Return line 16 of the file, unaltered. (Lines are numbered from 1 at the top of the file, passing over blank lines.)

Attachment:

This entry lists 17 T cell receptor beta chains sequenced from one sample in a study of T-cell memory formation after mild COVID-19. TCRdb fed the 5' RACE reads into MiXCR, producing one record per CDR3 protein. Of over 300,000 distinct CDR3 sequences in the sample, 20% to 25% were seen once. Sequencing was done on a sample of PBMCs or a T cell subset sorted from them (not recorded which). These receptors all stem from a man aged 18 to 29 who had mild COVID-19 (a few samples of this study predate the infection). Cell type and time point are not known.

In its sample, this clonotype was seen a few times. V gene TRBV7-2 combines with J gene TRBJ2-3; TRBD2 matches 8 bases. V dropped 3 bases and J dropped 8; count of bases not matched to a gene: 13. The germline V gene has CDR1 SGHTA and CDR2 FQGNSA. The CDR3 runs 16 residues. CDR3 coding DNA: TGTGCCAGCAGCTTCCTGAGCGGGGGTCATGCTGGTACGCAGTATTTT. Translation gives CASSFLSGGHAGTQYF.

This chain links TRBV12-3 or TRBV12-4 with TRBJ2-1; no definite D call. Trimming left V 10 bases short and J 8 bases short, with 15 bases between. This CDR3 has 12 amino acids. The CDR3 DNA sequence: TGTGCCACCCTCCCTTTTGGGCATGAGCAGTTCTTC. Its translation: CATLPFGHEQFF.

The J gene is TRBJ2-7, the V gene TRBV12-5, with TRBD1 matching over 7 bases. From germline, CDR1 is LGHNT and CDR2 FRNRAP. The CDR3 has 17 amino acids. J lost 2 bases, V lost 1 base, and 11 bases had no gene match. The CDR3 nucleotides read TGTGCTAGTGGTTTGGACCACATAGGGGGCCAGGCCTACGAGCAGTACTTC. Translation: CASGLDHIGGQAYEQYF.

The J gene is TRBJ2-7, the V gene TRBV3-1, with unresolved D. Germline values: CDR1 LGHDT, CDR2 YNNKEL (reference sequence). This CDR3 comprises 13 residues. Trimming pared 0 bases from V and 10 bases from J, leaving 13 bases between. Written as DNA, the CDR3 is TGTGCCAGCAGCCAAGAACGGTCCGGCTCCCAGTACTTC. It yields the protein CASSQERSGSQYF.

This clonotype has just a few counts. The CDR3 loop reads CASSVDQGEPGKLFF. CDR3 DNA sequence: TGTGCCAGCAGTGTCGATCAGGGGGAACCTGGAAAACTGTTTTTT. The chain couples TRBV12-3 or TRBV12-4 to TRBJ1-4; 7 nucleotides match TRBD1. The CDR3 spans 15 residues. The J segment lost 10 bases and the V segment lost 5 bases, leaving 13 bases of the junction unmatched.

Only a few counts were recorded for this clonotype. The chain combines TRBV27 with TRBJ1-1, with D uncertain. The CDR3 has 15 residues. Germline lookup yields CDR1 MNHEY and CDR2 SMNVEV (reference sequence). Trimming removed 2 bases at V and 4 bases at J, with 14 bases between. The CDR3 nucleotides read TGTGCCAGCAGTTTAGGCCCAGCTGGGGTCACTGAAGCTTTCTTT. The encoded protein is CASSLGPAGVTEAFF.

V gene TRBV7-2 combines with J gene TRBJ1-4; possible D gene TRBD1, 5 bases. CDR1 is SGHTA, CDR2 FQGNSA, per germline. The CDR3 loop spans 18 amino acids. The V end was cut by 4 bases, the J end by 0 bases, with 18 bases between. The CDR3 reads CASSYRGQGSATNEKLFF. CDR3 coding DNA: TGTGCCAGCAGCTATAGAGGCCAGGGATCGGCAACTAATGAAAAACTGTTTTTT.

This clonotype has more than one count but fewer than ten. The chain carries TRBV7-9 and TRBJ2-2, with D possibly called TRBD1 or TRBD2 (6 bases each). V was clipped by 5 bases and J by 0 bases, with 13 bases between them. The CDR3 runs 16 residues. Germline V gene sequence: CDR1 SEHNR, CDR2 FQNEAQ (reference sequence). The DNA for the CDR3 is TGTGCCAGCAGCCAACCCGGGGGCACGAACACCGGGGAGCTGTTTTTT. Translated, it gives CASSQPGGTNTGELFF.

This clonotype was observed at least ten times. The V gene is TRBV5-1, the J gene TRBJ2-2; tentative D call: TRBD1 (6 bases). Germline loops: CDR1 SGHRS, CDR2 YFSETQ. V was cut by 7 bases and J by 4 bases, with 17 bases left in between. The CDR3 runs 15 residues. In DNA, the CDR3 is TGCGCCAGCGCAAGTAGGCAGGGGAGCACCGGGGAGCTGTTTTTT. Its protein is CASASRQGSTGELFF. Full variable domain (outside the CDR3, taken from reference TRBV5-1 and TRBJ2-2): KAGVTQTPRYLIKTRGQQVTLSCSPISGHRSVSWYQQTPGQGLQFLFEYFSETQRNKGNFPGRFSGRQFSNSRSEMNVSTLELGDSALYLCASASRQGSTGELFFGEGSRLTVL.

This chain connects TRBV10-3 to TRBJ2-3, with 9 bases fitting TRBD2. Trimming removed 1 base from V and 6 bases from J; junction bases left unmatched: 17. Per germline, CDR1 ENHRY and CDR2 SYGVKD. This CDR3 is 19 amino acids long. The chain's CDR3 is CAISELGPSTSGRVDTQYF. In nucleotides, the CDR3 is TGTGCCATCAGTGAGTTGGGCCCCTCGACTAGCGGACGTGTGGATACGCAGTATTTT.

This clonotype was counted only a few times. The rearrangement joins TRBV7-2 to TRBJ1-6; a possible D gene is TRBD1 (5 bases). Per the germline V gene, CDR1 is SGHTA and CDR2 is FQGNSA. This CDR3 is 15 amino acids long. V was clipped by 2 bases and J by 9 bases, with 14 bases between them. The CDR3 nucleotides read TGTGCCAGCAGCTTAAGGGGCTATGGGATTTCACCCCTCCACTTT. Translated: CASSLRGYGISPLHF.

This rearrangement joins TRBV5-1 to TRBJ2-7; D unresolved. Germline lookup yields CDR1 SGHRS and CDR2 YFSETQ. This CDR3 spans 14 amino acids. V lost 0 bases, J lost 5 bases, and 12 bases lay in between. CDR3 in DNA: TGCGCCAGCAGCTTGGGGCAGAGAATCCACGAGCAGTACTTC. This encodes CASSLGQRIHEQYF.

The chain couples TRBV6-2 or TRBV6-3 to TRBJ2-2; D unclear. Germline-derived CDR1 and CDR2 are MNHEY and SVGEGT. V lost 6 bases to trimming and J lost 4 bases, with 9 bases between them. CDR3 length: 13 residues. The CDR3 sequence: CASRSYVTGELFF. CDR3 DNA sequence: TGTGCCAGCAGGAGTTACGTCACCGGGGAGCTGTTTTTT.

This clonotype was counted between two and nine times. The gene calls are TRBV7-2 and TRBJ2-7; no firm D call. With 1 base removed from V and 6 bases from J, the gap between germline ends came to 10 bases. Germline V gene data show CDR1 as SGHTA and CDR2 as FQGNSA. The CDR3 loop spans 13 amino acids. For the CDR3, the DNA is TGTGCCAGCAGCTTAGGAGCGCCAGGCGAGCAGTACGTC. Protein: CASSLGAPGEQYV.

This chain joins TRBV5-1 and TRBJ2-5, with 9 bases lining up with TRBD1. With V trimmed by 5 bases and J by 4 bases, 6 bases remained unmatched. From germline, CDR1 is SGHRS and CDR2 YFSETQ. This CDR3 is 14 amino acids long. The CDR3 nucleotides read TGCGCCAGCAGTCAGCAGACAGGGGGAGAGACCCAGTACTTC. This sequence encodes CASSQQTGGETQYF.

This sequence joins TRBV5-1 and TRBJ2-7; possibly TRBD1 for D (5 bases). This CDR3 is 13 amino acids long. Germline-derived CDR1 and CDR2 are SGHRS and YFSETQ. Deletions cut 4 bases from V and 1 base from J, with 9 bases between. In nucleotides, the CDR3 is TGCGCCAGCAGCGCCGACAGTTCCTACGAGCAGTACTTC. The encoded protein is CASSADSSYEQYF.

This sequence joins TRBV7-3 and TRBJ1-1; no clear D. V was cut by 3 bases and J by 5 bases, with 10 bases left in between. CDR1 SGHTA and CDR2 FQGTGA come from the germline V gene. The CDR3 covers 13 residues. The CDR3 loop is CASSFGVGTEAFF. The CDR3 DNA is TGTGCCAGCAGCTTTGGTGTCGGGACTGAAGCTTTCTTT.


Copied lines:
This chain joins TRBV5-1 and TRBJ2-5, with 9 bases lining up with TRBD1. With V trimmed by 5 bases and J by 4 bases, 6 bases remained unmatched. From germline, CDR1 is SGHRS and CDR2 YFSETQ. This CDR3 is 14 amino acids long. The CDR3 nucleotides read TGCGCCAGCAGTCAGCAGACAGGGGGAGAGACCCAGTACTTC. This sequence encodes CASSQQTGGETQYF.